Statoil’s project director, Leif Dep, stated at a press conference at Stord last summer that in order to lower the cost for this kind of project, the building and installation must be industrialized and rationalized.” The Norwegian supplier industry should be a driving force here”, said Dep.
According to Executive Vice President, Irene
Rummelhoff, it is a huge advantage for Statoil
that the company has many employees with
skills pertaining to extraction of offshore oil and gas. Rummelhoff stated, according to
Teknisk Ukeblad, that Statoil has completed
constructions in wind power both quicker
and far under budget, without the need to
hire even one new wind power engineer in
the process. There are now between 150 and
200 Statoil employees working fulltime with
renewable energy projects.
Even though development of offshore wind power from Statoil has primarily taken place abroad, Rummelhoff points out that possible pilot projects with fl oating offshore wind farms could provide electricity to oil and gas installations on the Norwegian continental shelf. If this were to be successful, it could encourage more Norwegian industries to contribute to fl oating offshore wind projects.
The majority of offshore ship owners have
looked to offshore wind power to find new
areas of use for inactive ships after the plunge
in oil prices. Eidesvik Offshore in Bømlo has
retained contracts for three of their subsea
vessels in the renewable energy market. The
most recent contract was signed in September
with the German company Adwen for a period
of five months and an option to renew. Eidesvik
Offshore will provide ships with many cabins
intended for service personnel that work daytime
at the wind turbines far out at sea. The subsea
vessels are equipped with telescopic and motion
resistant gangways that ensure the safe move of
staff between the wind turbines and the ship.
Østensjø Shipping is an offshore company that is becoming involved in offshore wind power by way of building two specially designed service ships. Østensjø has signed a long-term rental contract with offshore wind power specialist Dong Energy for the two new constructions that will be serving the new wind farm Hornsea off the coast of England. Siem Offshore and Deep Ocean, shipping companies and innovators in underwater centers, have contributed immensely in the wind power field by mapping out and preparing the sea bed prior to installing the cables and additionally the installation of the actual cables. Fred Olsen Wind Carrier was early on board offering a specially designed ship for installing offshore wind turbines and special vessels for transporting service personnel to and from the offshore wind turbines. The Fred Olsen company is known to have installed more than 220 wind turbines at sea.
“One third of the entire fleet of subsea service vessels, built for the oil and gas industry in the North Sea, are now working on offshore wind projects”, informs Henrik Tobiassen in the brokerage firm Uno Offshore. This is an increase of 15 % as compared to the summer of 2016. “This growth will continue”, says Tobiassen.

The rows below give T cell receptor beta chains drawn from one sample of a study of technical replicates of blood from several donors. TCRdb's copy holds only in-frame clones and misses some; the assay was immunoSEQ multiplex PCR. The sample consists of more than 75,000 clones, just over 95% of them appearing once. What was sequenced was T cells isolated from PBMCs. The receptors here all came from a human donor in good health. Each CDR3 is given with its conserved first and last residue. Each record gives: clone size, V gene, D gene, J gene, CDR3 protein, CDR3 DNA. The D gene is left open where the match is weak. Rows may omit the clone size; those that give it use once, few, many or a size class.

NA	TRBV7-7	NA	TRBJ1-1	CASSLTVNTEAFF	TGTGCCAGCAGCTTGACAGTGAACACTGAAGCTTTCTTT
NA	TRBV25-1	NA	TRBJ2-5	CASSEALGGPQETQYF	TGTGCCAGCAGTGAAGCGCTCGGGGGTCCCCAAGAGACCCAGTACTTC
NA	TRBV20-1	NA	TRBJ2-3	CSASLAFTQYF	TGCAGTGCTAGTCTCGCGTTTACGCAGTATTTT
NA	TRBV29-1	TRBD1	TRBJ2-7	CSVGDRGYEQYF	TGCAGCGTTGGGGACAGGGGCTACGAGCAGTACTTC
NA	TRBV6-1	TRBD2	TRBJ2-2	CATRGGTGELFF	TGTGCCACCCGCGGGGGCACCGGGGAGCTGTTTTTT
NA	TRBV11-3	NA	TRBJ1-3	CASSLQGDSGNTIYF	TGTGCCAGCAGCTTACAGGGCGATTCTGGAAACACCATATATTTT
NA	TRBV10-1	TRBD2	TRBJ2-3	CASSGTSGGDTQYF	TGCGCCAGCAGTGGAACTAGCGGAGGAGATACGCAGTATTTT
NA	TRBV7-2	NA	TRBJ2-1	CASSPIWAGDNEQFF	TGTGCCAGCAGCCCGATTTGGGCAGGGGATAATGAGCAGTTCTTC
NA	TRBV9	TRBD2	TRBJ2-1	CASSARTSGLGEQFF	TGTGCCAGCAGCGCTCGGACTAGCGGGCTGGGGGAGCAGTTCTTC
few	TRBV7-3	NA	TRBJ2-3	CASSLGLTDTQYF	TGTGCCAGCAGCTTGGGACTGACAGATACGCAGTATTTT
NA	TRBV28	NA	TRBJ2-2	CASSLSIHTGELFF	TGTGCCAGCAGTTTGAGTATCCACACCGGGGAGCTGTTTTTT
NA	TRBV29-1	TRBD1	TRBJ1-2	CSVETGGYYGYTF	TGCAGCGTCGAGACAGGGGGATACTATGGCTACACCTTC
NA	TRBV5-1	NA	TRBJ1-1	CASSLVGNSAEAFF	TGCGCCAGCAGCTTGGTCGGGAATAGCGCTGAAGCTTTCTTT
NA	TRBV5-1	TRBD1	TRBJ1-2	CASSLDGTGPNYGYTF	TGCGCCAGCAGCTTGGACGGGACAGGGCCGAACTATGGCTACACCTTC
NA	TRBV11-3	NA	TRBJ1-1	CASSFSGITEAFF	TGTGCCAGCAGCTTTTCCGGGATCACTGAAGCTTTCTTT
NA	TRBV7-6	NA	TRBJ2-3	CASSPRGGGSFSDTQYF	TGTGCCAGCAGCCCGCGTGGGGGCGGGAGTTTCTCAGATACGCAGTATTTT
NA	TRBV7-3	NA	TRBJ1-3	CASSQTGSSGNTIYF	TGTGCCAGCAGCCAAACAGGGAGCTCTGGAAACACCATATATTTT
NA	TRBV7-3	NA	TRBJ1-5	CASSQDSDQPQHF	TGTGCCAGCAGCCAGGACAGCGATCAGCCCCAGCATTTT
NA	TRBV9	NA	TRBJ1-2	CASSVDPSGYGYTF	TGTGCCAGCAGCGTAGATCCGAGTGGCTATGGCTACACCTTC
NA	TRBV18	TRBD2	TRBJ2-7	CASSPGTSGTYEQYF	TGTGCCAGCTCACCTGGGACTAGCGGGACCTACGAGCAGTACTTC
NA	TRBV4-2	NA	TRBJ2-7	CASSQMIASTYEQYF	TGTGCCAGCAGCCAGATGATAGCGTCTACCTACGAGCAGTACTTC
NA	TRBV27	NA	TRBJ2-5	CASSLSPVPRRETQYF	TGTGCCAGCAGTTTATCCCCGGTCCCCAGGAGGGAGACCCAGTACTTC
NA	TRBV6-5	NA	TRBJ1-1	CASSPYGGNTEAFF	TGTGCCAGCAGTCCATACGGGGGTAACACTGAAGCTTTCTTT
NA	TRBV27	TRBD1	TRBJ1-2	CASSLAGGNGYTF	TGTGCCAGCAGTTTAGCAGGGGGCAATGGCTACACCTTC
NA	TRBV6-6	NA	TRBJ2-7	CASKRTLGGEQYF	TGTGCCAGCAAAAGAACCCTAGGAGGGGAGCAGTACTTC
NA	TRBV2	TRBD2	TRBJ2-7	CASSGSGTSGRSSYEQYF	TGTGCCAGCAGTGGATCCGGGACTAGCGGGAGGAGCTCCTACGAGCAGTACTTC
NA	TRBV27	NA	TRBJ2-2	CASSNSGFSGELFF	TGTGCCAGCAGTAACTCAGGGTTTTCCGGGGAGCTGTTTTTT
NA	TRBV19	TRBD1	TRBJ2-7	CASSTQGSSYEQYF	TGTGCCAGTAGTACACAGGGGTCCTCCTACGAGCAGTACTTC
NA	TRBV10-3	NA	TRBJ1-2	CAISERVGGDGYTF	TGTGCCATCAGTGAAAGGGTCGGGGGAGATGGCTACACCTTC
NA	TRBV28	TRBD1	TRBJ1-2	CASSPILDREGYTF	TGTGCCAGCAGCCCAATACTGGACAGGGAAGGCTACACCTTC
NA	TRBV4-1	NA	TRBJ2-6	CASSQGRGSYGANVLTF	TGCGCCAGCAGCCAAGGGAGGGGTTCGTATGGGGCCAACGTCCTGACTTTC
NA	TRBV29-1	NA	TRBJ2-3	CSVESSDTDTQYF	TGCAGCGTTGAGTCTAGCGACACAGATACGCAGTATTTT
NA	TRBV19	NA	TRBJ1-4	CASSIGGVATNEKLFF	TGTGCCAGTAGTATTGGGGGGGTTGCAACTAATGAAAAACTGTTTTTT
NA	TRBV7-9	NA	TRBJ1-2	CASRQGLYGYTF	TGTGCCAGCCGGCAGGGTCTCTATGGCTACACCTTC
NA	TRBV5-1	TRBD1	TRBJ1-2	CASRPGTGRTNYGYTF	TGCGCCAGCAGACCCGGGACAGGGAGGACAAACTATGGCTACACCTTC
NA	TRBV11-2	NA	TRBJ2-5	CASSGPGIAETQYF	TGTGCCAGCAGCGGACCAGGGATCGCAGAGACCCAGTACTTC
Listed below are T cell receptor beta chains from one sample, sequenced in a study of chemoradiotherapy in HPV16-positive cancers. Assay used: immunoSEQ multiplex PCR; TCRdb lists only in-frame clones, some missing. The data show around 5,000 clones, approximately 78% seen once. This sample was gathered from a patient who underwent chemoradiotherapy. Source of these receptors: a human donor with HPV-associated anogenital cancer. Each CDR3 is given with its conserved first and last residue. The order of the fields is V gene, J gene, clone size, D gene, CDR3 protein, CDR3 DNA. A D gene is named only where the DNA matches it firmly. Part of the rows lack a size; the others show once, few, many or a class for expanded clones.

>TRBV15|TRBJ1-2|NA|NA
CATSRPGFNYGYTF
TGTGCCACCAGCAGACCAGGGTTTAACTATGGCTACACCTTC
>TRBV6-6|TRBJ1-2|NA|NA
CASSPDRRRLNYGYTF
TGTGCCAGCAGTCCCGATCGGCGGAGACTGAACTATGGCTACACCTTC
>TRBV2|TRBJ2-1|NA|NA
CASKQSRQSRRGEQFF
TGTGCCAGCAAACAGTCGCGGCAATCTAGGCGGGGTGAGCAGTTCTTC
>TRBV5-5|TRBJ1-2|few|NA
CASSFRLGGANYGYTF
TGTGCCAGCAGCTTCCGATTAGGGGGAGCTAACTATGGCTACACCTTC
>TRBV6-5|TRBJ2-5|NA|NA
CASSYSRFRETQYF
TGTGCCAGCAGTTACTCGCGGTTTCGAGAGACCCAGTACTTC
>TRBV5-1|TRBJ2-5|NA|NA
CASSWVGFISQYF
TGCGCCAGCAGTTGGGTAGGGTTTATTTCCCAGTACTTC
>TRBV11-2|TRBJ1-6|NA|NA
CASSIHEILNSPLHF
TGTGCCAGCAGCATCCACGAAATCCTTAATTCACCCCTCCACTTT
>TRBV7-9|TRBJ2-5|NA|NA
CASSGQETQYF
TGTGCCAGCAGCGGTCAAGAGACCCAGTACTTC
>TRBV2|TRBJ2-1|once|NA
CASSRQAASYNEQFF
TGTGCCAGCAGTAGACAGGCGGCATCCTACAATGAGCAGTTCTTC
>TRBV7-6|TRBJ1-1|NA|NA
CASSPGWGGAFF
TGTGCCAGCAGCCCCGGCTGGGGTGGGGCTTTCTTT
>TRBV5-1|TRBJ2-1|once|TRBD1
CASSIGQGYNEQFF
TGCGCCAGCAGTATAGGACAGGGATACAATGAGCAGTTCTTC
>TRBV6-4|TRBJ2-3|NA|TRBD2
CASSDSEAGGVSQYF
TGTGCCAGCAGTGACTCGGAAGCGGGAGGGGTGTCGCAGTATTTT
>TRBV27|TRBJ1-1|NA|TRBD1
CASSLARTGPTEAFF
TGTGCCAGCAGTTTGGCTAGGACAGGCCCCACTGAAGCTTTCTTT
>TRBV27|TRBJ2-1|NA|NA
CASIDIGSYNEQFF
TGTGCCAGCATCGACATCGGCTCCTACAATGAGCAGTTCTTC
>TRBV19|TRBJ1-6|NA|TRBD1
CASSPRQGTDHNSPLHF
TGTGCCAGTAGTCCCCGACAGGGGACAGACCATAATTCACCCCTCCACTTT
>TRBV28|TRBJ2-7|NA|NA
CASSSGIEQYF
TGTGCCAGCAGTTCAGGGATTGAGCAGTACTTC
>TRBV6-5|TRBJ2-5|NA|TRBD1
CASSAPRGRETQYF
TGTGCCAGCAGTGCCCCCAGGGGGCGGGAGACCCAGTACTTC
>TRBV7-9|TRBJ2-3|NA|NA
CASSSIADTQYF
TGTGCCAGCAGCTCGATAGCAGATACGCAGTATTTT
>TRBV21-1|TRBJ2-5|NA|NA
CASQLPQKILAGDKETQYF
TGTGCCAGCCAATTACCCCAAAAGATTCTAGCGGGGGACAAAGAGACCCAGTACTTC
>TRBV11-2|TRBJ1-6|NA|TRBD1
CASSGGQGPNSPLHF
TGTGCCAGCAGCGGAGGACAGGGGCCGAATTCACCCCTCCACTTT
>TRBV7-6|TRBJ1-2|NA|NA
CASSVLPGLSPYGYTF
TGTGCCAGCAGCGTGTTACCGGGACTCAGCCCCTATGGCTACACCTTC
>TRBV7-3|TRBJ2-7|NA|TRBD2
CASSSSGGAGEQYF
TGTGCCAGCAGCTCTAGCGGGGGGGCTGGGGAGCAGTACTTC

Norwegian shipyards have also a foot inside the offshore wind business. Kværner Verdal has built the steel bottom for the turbines in German offshore wind farms. Umoe Mandal now builds hovercraft catamarans that will transport personnel to and from the wind turbines in a comfortable fashion. Oma Båtbyggeri at Stord, having built many high-speed passenger boats, has signed the shipyard’s first contract for building high-speed boats for staff in the wind power industry. Odfjell Wind AS from Bergen is the company in charge of ordering these boats for transporting workers. The sky is the limit for Norwegian industry in this growing market for production of renewable energy at sea. According to the organization Norwegian Energy Partner, (earlier known as Intpow and Intsok) more than 500 billion NOK has been spent on investment and operating costs in the European offshore wind industry since 1991. The prognosis indicates that another 1000 billion NOK will be spent in the years leading up to 2025.
Norway’s dedication to best practice has
resulted in a multidisciplinary approach to
HSE-related studies in the fields of medicine
and technological innovation, which is
beneficial from a human aspect and for
long-term investment purposes. There is
broad agreement between the Norwegian
government, oil companies, unions and
research bodies to improve safety standards,
already very high, within the sector.
The Research Council of Norway’s largescale Petromaks 2 programme works to promote knowledge creation and industrial development in order to ensure enhanced value creation for Norwegian petroleum resources within an environmentally sustainable framework.